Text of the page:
I will quote at random the case of a Belgian engineer, Comrade K [42], a specialist in the manufacture of explosives, who volunteered to work for the appropriate department, but which refused his services because they had contracts with foreign suppliers; and that of a Spanish engineer, who directed an aviation school and put forward a perfectly realistic project for a factory that could produce aeroplanes, but was turned down in order to allow purchases from abroad.

As for the Vallejo whom I mentioned above, he was dismissed round about May 1937, and like so many other devoted workers, was evidently replaced by Stalinists and – Fascists.

Fascists? Surely you are exaggerating?

No, I am not exaggerating anything. I am stating a fact. Catalonia possessed quite an important metal working industry which was easily convertible, whose necessary raw materials came in sufficient quantities from the centre and abroad. A powerful war industry could and should have been created that could have rendered Spain almost independent of foreign speculators. Here is the historical proof of it. During the Great War, didn’t it supply both of the belligerent camps to whom it provided good quality munitions? Yet 90 per cent of the shells manufactured during the final months for the Republican government by a large munitions factory (which once worked for France during the Great War and whose engineer had been mysteriously assassinated by the agents of German counter-intelligence) turned out to be duds.

In the factory where I was in charge, only towards the end did production fall about 30 or 40 per cent (but this was an exceptional case). But production did fall, not only in quantity but in quality as well, and this was a general phenomenon. The reasons? Inertia and bad organisation, and that in spite of the ever-growing numbers of ‘organisers’, of new inspectors, and of new committees, who had to find out the reasons for this anarchy.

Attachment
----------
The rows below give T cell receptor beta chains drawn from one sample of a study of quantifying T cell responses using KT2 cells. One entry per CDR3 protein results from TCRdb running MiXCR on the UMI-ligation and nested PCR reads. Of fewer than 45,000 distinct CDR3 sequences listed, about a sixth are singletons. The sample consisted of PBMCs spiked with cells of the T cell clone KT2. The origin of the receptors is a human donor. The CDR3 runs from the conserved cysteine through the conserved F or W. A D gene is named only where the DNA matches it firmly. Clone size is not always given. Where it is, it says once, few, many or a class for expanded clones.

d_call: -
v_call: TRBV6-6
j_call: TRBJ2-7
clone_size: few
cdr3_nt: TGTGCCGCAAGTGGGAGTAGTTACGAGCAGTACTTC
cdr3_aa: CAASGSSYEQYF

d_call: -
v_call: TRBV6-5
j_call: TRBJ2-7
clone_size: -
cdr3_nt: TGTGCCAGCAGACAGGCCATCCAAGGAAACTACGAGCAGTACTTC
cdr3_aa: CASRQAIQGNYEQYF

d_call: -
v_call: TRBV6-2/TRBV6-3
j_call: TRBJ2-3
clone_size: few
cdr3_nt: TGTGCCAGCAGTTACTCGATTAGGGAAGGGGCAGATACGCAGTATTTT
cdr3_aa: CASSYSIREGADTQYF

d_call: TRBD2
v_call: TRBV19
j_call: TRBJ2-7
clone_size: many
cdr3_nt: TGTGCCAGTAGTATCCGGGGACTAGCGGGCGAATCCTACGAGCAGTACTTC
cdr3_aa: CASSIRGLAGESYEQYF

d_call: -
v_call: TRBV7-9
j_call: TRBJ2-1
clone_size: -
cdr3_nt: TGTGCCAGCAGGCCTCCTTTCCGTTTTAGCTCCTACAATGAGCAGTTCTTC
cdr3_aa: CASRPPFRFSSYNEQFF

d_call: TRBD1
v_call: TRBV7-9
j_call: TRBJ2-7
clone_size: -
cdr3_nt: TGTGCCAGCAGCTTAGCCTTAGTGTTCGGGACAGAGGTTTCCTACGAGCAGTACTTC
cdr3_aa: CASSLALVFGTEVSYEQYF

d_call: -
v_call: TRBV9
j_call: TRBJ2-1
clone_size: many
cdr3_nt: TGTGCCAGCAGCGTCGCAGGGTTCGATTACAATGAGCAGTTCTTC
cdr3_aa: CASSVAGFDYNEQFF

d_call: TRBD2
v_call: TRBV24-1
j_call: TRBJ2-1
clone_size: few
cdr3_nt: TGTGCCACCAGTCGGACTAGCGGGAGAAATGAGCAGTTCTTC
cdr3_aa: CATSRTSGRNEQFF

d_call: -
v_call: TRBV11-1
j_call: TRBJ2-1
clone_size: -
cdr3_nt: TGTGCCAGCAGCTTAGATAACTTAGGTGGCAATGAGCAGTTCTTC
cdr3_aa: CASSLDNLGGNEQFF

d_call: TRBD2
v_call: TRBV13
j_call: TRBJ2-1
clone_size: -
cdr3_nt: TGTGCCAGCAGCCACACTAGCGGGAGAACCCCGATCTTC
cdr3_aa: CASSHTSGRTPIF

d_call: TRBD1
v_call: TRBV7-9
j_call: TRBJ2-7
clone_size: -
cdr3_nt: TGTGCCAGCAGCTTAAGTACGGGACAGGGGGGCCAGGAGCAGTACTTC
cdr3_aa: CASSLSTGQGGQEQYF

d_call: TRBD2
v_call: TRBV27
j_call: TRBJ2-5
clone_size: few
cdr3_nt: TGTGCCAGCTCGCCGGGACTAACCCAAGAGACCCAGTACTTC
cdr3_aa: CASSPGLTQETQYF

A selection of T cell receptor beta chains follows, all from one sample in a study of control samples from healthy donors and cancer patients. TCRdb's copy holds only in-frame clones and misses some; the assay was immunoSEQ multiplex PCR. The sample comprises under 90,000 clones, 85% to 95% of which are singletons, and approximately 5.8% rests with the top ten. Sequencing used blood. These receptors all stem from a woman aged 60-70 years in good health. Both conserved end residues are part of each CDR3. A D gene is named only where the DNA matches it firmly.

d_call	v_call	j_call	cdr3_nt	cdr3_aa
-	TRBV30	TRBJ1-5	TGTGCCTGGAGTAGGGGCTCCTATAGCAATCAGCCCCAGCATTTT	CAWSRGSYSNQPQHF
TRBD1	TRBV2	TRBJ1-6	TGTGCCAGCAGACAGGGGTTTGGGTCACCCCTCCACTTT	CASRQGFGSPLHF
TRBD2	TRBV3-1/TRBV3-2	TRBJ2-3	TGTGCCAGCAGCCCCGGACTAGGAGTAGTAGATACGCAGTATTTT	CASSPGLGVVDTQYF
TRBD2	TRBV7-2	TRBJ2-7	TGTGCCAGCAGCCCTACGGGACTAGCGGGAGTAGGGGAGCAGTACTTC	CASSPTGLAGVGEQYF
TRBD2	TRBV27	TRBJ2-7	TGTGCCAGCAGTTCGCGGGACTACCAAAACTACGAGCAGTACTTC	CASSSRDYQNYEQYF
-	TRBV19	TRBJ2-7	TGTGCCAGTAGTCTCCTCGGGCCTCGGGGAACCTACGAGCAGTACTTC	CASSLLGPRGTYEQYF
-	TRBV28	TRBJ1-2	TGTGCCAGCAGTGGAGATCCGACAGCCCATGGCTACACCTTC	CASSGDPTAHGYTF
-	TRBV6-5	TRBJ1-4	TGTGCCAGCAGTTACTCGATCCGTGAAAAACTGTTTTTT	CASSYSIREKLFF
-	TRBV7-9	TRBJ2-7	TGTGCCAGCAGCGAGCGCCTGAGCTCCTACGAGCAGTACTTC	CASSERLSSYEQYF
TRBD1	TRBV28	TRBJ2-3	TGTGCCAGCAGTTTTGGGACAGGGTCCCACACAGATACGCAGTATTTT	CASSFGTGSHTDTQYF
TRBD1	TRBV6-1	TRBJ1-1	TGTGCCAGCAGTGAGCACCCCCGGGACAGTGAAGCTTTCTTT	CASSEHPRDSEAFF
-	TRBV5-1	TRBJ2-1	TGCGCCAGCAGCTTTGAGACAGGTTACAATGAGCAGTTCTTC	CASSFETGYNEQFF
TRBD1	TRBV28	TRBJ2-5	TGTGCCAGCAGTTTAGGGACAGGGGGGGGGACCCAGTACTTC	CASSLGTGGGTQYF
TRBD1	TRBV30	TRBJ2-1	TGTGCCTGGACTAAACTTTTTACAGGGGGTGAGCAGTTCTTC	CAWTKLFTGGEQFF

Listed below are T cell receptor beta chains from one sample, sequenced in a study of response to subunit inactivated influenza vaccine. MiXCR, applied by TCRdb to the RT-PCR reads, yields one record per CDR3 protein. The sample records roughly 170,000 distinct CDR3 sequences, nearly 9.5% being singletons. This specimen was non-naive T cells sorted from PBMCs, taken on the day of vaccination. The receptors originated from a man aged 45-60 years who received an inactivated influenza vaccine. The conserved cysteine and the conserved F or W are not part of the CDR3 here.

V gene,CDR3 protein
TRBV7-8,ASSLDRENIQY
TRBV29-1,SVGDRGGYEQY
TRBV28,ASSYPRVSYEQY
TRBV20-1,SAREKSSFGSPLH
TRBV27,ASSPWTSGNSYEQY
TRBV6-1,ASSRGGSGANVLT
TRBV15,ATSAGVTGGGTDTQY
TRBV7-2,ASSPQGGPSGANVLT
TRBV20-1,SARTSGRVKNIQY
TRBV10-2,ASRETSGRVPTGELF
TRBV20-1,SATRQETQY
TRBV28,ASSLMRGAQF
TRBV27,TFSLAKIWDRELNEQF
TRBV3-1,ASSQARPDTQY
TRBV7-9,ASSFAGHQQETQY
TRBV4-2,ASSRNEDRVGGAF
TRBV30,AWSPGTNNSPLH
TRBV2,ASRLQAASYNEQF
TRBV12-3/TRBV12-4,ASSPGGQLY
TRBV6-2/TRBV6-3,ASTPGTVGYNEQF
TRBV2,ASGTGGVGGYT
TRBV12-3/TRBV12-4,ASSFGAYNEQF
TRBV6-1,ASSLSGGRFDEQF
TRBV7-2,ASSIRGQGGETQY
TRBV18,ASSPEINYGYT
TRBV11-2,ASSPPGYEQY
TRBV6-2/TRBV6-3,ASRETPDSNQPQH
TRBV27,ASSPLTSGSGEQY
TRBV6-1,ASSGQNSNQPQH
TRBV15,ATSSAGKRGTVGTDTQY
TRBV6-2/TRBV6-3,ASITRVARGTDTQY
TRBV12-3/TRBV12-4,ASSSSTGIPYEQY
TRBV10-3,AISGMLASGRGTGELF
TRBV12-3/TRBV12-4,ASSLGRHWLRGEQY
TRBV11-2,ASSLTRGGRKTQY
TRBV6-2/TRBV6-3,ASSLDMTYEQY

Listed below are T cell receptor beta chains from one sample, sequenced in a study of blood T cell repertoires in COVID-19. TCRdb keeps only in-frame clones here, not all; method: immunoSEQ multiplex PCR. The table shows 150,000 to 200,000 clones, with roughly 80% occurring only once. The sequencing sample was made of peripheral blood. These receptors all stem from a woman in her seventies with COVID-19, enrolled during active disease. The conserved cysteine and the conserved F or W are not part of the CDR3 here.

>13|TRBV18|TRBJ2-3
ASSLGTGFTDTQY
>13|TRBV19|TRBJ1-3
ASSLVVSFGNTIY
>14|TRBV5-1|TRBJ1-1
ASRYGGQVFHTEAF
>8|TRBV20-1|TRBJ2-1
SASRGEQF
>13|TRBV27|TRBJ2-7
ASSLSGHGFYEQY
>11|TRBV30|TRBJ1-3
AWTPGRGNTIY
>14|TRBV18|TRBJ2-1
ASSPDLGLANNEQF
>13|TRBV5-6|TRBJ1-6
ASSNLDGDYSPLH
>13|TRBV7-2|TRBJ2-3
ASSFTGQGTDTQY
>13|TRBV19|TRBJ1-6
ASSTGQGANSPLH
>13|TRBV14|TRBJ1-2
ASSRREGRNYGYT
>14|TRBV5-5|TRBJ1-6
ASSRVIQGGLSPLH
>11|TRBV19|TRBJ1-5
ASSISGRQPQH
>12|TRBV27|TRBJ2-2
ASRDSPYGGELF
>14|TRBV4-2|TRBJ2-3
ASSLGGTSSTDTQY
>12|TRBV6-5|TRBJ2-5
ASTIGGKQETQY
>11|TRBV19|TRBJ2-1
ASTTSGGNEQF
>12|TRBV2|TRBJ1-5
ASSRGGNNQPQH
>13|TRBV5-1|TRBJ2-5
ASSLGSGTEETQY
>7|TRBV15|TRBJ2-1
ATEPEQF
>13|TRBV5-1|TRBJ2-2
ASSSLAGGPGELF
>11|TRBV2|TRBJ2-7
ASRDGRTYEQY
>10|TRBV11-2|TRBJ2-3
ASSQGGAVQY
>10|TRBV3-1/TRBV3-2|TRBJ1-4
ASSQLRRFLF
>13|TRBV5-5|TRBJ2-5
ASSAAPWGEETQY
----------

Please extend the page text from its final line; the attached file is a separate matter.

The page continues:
But the more there were of these new committees, the more there were of circulars of instructions changing work methods every 15 days, the more statistics that were drawn up, the more bits of paper there were to fill in (a simple invoice had to be made out in six copies), the more there were of these Control Commissions, for example searching out the supposedly sick [43], the more controllers there were looking for ‘incontrolados’ (uncontrollables), the worse it became, in spite of the official boasting and despite the monkey tricks of Stakhanovism. [44] Let us first illustrate this sinister bungling and then try to explain it. The Subsecretaria de Armamento, which coordinated and directed the entire war industry, had the job of supplying us with raw materials (iron, coke, wood, petrol, fireclay, foundry sand, lubrication for the machines, etc., etc.). Without these raw materials, or if even one of them was missing, we were held up, and the workers were reduced to playing cards inside the workshop.

Now some raw material of importance was very often missing. It was missing, not because the Subsecretaria did not have it (its stores were full and the same material was very often stolen), but because the corresponding head of department, despite written or telephoned orders, had forgotten to send it to us; for example, he ‘forgot’ to send us petrol or coke, even though he had received the orders supplied with all the stamps. On the other hand, he or his colleague ‘didn’t forget’ to send some raw material in such great quantities as to risk blocking up a factory.